Doing something different each day got me looking around for ideas. Singing, drawing with my left hand, tearing strips of an old catalogue and weaving them together. When you have a time limit, you have to act quickly, be spontaneous and experimental. And the deadline of completing it in time to post on facebook before going to bed helped.

The results

It was a lot of fun! Not just creating things, but seeing what other people were doing and posting.

Most surprising: Some of those obstinate items on my To Do lists mysteriously got done!

The most overwhelming item has been lurking around in my To Do lists for several months, and felt like it was going to be in the Too Hard Basket for ever. It was important, but felt so impossible and confusing that everything else always seemed more urgent.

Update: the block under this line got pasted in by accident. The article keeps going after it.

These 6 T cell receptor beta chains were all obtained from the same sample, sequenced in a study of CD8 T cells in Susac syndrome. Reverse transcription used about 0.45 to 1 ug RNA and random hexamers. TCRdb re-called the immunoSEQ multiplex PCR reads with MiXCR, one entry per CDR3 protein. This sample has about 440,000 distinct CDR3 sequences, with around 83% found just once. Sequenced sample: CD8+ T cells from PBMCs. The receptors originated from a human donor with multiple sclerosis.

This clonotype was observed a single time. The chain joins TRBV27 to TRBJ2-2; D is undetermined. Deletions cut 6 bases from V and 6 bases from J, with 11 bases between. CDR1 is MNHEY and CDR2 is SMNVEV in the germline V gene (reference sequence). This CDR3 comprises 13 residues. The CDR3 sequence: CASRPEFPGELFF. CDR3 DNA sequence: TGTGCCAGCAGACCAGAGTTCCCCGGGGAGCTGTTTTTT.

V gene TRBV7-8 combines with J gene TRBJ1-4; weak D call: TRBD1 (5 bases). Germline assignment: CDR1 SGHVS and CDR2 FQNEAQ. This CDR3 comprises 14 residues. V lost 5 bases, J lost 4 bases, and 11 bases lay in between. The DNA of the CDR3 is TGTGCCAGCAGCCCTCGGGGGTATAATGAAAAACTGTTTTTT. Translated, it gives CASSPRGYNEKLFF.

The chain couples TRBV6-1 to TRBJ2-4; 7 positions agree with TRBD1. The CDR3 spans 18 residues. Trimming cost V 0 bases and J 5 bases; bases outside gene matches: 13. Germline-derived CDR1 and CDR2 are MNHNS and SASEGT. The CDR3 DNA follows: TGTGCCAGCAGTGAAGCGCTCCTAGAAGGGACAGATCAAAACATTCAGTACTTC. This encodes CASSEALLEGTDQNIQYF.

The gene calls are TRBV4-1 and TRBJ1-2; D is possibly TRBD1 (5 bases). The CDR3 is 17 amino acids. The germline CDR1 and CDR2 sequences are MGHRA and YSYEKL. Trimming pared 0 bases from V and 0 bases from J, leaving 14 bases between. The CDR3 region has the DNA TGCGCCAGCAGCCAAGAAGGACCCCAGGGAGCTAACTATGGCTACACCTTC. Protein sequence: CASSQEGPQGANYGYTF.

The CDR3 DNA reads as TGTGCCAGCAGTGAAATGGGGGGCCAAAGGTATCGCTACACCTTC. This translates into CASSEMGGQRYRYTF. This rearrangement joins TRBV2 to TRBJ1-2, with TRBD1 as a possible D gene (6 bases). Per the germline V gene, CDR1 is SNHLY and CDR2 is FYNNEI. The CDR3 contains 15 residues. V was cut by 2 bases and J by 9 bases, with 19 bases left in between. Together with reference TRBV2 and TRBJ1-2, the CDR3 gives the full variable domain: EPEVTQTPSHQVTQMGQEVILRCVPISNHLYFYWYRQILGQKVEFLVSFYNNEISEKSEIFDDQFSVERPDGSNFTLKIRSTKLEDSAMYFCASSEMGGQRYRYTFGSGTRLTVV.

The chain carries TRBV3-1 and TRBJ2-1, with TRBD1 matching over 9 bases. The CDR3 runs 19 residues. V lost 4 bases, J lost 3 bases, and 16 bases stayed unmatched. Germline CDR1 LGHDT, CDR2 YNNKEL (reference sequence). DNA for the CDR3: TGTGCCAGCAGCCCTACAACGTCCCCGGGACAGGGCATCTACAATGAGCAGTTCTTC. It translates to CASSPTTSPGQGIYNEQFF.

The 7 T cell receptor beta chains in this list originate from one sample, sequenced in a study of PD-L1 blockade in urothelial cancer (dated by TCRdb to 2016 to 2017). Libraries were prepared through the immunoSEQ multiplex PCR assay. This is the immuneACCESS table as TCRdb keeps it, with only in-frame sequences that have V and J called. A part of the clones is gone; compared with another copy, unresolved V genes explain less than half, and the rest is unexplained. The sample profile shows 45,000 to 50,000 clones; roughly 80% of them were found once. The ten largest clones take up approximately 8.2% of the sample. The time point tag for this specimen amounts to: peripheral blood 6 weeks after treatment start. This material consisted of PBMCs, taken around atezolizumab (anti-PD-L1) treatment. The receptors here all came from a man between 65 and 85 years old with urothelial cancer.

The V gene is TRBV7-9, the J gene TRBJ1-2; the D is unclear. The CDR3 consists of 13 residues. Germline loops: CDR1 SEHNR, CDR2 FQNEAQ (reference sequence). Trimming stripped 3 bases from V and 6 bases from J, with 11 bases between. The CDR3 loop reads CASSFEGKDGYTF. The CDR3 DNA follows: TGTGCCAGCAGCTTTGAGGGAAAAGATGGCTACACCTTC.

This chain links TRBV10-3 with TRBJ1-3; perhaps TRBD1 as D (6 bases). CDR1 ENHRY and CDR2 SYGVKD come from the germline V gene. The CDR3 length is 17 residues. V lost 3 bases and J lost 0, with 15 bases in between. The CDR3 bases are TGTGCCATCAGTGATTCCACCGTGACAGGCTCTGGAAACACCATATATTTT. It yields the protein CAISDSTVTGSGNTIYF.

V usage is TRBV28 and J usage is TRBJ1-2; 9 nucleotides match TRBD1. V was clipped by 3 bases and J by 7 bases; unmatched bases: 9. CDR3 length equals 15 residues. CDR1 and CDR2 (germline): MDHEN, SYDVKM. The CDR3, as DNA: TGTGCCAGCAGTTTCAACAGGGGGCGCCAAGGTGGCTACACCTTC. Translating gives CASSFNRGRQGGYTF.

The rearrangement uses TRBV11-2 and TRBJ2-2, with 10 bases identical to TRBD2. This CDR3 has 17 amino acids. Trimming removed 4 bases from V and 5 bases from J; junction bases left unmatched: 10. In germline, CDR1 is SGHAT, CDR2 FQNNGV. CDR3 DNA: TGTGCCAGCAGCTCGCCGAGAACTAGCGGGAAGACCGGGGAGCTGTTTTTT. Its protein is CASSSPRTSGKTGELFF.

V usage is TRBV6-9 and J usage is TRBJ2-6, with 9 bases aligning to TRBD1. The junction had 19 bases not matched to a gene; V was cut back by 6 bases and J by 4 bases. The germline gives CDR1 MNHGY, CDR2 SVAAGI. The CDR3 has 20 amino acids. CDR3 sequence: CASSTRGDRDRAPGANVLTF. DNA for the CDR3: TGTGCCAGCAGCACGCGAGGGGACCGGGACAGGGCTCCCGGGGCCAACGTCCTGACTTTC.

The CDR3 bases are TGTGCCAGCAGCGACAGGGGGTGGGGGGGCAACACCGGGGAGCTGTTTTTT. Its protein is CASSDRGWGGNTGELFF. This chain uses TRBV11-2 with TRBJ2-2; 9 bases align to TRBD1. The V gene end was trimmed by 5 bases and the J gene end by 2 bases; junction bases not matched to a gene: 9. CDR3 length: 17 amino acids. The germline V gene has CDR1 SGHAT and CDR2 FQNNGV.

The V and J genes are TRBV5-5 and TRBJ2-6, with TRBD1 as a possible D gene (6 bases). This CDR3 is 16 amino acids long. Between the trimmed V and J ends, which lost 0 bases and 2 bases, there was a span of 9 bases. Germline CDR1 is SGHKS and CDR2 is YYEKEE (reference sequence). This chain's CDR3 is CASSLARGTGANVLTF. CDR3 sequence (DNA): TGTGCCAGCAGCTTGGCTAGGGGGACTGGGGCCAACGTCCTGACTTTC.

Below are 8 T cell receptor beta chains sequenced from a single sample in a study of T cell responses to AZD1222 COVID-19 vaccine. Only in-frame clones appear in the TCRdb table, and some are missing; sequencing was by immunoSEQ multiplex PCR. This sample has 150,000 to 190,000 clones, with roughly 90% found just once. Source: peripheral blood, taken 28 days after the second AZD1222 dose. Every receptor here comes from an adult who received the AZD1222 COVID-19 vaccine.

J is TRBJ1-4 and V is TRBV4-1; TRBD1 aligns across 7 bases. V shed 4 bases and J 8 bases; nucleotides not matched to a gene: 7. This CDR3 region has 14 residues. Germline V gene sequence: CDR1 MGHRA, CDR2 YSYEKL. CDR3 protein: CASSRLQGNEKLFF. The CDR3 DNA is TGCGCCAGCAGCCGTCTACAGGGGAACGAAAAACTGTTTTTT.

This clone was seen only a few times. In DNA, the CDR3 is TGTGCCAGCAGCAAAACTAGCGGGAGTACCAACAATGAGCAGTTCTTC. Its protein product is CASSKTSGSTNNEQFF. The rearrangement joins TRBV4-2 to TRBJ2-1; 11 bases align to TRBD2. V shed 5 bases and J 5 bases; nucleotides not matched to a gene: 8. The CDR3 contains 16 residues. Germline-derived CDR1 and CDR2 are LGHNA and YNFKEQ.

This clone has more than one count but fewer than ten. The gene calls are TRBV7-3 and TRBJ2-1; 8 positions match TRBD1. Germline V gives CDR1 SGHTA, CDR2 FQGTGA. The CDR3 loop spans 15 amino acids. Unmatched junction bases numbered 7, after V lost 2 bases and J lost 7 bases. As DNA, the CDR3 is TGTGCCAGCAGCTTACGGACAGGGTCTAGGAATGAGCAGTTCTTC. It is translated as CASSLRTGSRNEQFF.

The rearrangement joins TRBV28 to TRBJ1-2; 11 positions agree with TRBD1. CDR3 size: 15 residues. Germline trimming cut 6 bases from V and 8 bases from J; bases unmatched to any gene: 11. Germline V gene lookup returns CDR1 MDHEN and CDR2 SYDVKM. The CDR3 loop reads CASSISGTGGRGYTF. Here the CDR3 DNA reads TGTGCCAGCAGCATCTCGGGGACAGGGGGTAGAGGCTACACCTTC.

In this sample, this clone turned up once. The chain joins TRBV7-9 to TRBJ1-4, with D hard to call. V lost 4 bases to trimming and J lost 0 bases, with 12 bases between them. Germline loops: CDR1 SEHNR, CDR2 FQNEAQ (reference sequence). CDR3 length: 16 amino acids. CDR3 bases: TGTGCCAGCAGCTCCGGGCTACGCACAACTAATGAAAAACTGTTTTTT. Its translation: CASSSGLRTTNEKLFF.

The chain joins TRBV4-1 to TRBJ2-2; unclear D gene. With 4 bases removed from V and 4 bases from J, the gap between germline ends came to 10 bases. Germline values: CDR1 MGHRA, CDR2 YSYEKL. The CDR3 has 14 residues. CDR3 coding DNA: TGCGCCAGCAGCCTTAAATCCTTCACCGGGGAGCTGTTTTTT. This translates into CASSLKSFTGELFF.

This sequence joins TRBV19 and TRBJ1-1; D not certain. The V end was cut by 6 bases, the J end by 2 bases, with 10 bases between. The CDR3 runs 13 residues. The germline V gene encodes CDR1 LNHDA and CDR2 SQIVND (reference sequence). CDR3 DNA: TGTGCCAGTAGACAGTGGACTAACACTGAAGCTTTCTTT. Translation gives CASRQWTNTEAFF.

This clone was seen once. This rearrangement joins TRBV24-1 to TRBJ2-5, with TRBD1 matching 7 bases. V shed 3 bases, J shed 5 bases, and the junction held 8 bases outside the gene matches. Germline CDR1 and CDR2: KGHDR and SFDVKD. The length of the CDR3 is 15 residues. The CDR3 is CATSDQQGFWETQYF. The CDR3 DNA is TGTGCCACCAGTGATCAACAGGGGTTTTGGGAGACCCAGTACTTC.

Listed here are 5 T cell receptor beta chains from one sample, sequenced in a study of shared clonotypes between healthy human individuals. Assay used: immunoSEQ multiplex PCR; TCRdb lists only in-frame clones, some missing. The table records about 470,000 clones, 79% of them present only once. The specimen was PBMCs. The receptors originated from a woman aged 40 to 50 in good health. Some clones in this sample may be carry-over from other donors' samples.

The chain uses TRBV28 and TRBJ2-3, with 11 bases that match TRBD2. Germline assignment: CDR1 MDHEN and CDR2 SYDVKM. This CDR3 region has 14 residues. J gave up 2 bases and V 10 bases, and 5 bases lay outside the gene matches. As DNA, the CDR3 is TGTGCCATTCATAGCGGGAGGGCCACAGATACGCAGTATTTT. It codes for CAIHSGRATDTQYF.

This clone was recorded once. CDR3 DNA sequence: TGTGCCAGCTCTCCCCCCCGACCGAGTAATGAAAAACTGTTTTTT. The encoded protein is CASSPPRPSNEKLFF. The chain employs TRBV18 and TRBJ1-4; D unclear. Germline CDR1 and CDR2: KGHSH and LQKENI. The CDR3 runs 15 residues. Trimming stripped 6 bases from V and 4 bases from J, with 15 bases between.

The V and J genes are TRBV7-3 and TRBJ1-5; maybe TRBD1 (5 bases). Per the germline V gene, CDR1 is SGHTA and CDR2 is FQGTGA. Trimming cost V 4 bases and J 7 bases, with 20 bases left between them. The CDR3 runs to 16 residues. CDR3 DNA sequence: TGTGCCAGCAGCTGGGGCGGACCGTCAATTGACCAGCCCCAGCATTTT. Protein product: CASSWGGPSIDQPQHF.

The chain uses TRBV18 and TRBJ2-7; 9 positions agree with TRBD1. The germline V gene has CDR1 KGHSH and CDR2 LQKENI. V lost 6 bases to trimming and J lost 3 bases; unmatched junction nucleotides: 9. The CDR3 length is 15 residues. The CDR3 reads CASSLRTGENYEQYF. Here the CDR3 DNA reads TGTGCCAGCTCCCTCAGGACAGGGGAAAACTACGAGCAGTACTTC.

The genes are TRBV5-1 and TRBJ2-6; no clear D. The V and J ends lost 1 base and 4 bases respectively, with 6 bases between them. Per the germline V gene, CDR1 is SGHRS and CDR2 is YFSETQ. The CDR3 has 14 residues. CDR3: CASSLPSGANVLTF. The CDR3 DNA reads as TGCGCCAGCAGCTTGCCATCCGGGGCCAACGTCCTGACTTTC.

I can’t explain why it suddenly felt possible to sit at the computer and start tackling this particular task, nor why all sorts of pennies started dropping so that I could understand what to do, and do it.

Woven strips of paper jpg image Jenny Cooper blog post Do you put off doing things?

Woven strips of paper

There was no apparent connection between the creative activities and this computer work. The block seemed to just melt away during this week.

Somehow the mountains of failing will-power, guilt, anxiety and feeling incompetent were all by-passed. Magic!

I’m hooked now… and going to continue with these little bursts of daily creativity.

And it isn’t just me. One friend who completed the whole week experienced similar powerful effects. You can check it out here Key Steps Coaching Facebook page.

Are you inspired to try a new way to get things done?

Just for a week, spend five minutes a day doing something creative.

Enjoy yourself, see what happens, then share below to inspire others.

Looking forward to hearing what you discover!


©Jenny Cooper 2014. All rights reserved.



The secret ingredient to creating effective change